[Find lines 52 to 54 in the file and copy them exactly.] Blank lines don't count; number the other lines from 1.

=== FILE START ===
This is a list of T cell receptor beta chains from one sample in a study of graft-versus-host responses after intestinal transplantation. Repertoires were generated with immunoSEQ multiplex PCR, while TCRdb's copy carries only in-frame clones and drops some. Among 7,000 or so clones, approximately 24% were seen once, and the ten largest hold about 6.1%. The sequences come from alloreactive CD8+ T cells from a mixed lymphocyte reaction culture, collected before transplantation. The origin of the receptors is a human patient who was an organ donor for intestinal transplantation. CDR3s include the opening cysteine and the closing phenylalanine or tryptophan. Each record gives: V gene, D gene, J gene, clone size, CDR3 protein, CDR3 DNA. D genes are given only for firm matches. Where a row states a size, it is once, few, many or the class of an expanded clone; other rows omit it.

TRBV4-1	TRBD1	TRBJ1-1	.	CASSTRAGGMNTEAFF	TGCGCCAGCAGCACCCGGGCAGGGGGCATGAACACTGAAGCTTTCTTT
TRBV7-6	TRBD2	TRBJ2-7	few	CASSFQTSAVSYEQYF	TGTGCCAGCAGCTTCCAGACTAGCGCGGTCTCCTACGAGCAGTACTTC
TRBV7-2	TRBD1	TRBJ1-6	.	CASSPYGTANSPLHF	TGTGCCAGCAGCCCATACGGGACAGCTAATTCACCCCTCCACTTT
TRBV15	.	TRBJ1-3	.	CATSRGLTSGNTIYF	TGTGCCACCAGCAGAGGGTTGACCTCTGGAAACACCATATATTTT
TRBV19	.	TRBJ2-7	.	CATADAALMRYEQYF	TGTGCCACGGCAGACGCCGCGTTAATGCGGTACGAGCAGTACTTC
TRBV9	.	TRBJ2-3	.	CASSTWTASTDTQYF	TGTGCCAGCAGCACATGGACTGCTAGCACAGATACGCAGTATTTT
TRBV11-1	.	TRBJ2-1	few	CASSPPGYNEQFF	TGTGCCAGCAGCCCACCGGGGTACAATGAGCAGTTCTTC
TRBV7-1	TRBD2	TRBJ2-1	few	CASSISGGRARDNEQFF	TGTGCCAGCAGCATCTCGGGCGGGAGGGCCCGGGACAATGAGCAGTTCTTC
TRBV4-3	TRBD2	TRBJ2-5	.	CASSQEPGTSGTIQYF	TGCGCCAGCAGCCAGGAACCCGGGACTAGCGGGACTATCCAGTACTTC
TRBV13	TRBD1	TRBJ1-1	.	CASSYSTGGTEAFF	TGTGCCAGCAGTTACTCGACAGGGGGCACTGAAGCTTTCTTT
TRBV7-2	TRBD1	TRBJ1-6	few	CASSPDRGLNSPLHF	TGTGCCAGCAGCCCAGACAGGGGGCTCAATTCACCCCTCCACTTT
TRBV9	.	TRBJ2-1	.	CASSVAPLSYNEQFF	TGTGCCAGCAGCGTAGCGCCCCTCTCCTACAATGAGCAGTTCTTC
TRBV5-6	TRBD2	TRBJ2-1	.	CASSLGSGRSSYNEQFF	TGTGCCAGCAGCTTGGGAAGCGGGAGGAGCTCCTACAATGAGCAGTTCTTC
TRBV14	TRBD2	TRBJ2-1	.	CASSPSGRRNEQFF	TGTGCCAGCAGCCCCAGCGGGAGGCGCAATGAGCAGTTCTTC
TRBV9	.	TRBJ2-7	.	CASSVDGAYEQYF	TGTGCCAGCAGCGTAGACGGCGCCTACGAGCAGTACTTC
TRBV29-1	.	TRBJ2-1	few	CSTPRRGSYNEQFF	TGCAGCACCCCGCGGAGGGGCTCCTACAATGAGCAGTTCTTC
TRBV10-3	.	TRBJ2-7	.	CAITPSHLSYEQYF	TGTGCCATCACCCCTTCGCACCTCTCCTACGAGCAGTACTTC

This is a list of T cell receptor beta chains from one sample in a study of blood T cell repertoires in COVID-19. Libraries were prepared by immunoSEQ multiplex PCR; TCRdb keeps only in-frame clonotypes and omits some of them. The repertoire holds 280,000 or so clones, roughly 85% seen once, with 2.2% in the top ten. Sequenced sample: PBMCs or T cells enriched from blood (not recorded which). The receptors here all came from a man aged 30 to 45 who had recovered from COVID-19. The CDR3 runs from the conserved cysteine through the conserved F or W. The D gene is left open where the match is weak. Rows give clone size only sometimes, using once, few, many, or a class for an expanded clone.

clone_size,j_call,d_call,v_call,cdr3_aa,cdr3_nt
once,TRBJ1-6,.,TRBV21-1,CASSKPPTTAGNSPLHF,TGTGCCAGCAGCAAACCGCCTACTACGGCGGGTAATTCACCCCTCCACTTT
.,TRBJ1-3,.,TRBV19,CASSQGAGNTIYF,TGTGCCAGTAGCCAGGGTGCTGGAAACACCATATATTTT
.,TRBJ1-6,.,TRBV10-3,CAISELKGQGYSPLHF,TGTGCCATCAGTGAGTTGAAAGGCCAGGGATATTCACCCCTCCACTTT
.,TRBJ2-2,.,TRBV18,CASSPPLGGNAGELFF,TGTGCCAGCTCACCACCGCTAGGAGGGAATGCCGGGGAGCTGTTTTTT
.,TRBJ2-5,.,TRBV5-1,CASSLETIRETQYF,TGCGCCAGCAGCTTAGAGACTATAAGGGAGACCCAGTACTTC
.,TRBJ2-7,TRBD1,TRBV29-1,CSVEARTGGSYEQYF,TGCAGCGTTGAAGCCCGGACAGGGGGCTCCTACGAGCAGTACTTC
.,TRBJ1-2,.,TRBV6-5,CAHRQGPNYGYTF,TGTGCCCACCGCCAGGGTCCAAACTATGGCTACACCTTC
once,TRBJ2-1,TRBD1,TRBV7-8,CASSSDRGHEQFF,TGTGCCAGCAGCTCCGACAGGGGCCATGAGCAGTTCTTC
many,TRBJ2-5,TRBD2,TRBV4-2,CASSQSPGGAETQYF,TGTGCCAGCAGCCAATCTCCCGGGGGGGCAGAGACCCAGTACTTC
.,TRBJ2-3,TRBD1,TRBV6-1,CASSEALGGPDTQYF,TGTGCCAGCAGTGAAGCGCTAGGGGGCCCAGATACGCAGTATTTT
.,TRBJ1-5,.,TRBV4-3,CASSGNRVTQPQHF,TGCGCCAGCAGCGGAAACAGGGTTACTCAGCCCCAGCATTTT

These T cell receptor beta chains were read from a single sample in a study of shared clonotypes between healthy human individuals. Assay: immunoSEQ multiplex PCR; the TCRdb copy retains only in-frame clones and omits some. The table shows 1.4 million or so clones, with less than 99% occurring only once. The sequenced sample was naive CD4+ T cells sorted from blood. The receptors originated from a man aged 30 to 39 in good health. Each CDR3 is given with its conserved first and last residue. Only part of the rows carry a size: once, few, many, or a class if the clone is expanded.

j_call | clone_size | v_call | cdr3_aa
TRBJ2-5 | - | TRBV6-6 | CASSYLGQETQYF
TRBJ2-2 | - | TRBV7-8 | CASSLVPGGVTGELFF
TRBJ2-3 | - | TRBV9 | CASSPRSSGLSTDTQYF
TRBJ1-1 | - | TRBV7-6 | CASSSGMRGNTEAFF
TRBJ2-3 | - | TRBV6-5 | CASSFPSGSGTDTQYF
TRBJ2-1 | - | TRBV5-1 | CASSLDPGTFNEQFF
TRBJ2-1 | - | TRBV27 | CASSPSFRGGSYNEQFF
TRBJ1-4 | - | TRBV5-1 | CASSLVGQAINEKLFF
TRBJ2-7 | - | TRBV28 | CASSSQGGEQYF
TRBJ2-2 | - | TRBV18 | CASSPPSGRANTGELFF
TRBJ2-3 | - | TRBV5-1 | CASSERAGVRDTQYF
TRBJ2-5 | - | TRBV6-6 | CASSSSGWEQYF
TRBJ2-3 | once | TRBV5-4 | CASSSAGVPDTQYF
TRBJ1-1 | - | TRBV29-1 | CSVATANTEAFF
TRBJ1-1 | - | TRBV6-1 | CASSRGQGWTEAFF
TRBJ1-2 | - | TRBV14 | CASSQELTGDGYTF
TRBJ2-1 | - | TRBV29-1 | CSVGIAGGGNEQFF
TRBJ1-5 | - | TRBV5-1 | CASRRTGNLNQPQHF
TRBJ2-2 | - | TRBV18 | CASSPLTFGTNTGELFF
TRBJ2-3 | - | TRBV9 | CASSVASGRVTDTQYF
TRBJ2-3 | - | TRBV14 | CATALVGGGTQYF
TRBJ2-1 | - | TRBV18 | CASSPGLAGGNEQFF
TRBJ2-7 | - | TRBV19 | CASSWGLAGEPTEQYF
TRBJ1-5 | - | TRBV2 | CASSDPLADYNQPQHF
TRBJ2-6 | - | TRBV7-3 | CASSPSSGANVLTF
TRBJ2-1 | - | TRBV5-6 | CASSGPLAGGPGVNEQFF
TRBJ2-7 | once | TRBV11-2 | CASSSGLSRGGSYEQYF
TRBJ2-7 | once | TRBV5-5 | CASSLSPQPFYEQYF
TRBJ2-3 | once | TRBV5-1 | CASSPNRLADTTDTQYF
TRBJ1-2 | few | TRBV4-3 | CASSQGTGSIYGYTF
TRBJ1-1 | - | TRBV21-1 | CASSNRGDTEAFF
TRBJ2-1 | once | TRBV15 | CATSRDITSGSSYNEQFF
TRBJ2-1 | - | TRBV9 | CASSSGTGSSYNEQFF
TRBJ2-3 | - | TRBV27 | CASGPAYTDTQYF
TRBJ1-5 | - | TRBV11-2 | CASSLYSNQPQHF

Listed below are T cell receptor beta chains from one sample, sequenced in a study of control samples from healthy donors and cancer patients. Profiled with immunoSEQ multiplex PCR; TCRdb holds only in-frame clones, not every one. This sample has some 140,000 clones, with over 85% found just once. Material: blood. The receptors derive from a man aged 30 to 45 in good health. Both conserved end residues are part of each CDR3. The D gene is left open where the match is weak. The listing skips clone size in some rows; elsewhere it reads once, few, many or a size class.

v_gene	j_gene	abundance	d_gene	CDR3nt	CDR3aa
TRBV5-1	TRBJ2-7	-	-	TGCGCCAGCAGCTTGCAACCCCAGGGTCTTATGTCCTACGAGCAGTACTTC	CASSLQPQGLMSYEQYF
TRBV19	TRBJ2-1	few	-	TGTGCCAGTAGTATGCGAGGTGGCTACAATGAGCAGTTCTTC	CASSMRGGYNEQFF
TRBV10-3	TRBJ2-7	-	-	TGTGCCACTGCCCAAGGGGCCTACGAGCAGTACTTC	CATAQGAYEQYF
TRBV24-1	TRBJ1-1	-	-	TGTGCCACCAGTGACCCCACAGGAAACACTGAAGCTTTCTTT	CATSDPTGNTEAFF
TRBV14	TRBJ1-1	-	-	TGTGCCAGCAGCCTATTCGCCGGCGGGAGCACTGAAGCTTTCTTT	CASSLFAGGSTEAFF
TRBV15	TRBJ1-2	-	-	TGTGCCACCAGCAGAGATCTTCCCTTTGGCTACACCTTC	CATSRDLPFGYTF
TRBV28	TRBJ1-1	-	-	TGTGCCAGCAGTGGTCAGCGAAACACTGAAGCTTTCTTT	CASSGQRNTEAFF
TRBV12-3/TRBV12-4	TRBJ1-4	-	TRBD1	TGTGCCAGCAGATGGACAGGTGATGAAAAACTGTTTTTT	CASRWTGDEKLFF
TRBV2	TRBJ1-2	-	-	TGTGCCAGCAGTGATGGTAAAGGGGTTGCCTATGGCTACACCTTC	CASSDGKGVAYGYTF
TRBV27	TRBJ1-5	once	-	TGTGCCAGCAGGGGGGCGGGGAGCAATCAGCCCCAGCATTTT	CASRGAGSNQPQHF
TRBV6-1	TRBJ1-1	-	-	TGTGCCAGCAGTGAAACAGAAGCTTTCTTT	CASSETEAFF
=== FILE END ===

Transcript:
TRBJ2-2 | - | TRBV18 | CASSPLTFGTNTGELFF
TRBJ2-3 | - | TRBV9 | CASSVASGRVTDTQYF
TRBJ2-3 | - | TRBV14 | CATALVGGGTQYF